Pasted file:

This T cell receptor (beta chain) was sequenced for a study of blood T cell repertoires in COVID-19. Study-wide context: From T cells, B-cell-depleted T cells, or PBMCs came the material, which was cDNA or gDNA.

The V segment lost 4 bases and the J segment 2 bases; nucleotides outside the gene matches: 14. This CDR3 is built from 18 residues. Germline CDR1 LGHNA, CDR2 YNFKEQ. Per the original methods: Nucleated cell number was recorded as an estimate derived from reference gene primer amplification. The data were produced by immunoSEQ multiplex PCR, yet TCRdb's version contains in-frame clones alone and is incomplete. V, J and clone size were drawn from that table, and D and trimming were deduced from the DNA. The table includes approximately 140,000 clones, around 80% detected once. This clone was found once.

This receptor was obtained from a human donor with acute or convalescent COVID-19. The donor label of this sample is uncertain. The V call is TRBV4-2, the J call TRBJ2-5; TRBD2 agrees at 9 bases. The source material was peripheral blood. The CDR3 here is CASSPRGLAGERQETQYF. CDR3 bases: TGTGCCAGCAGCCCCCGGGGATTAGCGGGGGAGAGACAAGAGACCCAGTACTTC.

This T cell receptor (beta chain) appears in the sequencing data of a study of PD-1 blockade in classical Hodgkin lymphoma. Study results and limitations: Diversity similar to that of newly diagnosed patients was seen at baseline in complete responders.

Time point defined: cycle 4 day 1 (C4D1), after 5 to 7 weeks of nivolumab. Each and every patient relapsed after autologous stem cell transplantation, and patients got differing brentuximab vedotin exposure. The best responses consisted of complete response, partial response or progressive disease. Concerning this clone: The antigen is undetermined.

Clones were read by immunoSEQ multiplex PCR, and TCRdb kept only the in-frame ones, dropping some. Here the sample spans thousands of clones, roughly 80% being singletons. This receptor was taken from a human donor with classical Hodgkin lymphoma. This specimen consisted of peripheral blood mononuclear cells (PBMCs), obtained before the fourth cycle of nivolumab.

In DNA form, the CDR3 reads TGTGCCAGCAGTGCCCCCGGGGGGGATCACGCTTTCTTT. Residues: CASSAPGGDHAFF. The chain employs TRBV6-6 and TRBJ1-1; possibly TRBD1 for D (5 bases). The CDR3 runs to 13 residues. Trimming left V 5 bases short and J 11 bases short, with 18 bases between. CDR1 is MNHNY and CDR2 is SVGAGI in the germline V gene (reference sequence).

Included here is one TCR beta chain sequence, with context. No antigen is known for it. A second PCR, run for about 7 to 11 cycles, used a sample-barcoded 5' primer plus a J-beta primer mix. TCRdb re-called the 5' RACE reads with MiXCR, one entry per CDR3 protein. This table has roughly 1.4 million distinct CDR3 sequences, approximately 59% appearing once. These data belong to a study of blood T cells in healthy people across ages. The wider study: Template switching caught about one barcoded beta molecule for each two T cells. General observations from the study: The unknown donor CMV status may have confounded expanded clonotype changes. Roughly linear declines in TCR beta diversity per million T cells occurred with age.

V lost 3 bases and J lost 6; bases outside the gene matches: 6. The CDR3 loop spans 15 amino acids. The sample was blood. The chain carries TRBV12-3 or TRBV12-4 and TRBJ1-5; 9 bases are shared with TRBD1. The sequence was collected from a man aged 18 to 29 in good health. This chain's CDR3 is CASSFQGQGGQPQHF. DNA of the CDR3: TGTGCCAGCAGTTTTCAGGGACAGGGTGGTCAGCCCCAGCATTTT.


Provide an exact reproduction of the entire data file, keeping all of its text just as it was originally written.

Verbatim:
This T cell receptor (beta chain) was sequenced for a study of blood T cell repertoires in COVID-19. Study-wide context: From T cells, B-cell-depleted T cells, or PBMCs came the material, which was cDNA or gDNA.

The V segment lost 4 bases and the J segment 2 bases; nucleotides outside the gene matches: 14. This CDR3 is built from 18 residues. Germline CDR1 LGHNA, CDR2 YNFKEQ. Per the original methods: Nucleated cell number was recorded as an estimate derived from reference gene primer amplification. The data were produced by immunoSEQ multiplex PCR, yet TCRdb's version contains in-frame clones alone and is incomplete. V, J and clone size were drawn from that table, and D and trimming were deduced from the DNA. The table includes approximately 140,000 clones, around 80% detected once. This clone was found once.

This receptor was obtained from a human donor with acute or convalescent COVID-19. The donor label of this sample is uncertain. The V call is TRBV4-2, the J call TRBJ2-5; TRBD2 agrees at 9 bases. The source material was peripheral blood. The CDR3 here is CASSPRGLAGERQETQYF. CDR3 bases: TGTGCCAGCAGCCCCCGGGGATTAGCGGGGGAGAGACAAGAGACCCAGTACTTC.

This T cell receptor (beta chain) appears in the sequencing data of a study of PD-1 blockade in classical Hodgkin lymphoma. Study results and limitations: Diversity similar to that of newly diagnosed patients was seen at baseline in complete responders.

Time point defined: cycle 4 day 1 (C4D1), after 5 to 7 weeks of nivolumab. Each and every patient relapsed after autologous stem cell transplantation, and patients got differing brentuximab vedotin exposure. The best responses consisted of complete response, partial response or progressive disease. Concerning this clone: The antigen is undetermined.

Clones were read by immunoSEQ multiplex PCR, and TCRdb kept only the in-frame ones, dropping some. Here the sample spans thousands of clones, roughly 80% being singletons. This receptor was taken from a human donor with classical Hodgkin lymphoma. This specimen consisted of peripheral blood mononuclear cells (PBMCs), obtained before the fourth cycle of nivolumab.

In DNA form, the CDR3 reads TGTGCCAGCAGTGCCCCCGGGGGGGATCACGCTTTCTTT. Residues: CASSAPGGDHAFF. The chain employs TRBV6-6 and TRBJ1-1; possibly TRBD1 for D (5 bases). The CDR3 runs to 13 residues. Trimming left V 5 bases short and J 11 bases short, with 18 bases between. CDR1 is MNHNY and CDR2 is SVGAGI in the germline V gene (reference sequence).

Included here is one TCR beta chain sequence, with context. No antigen is known for it. A second PCR, run for about 7 to 11 cycles, used a sample-barcoded 5' primer plus a J-beta primer mix. TCRdb re-called the 5' RACE reads with MiXCR, one entry per CDR3 protein. This table has roughly 1.4 million distinct CDR3 sequences, approximately 59% appearing once. These data belong to a study of blood T cells in healthy people across ages. The wider study: Template switching caught about one barcoded beta molecule for each two T cells. General observations from the study: The unknown donor CMV status may have confounded expanded clonotype changes. Roughly linear declines in TCR beta diversity per million T cells occurred with age.

V lost 3 bases and J lost 6; bases outside the gene matches: 6. The CDR3 loop spans 15 amino acids. The sample was blood. The chain carries TRBV12-3 or TRBV12-4 and TRBJ1-5; 9 bases are shared with TRBD1. The sequence was collected from a man aged 18 to 29 in good health. This chain's CDR3 is CASSFQGQGGQPQHF. DNA of the CDR3: TGTGCCAGCAGTTTTCAGGGACAGGGTGGTCAGCCCCAGCATTTT.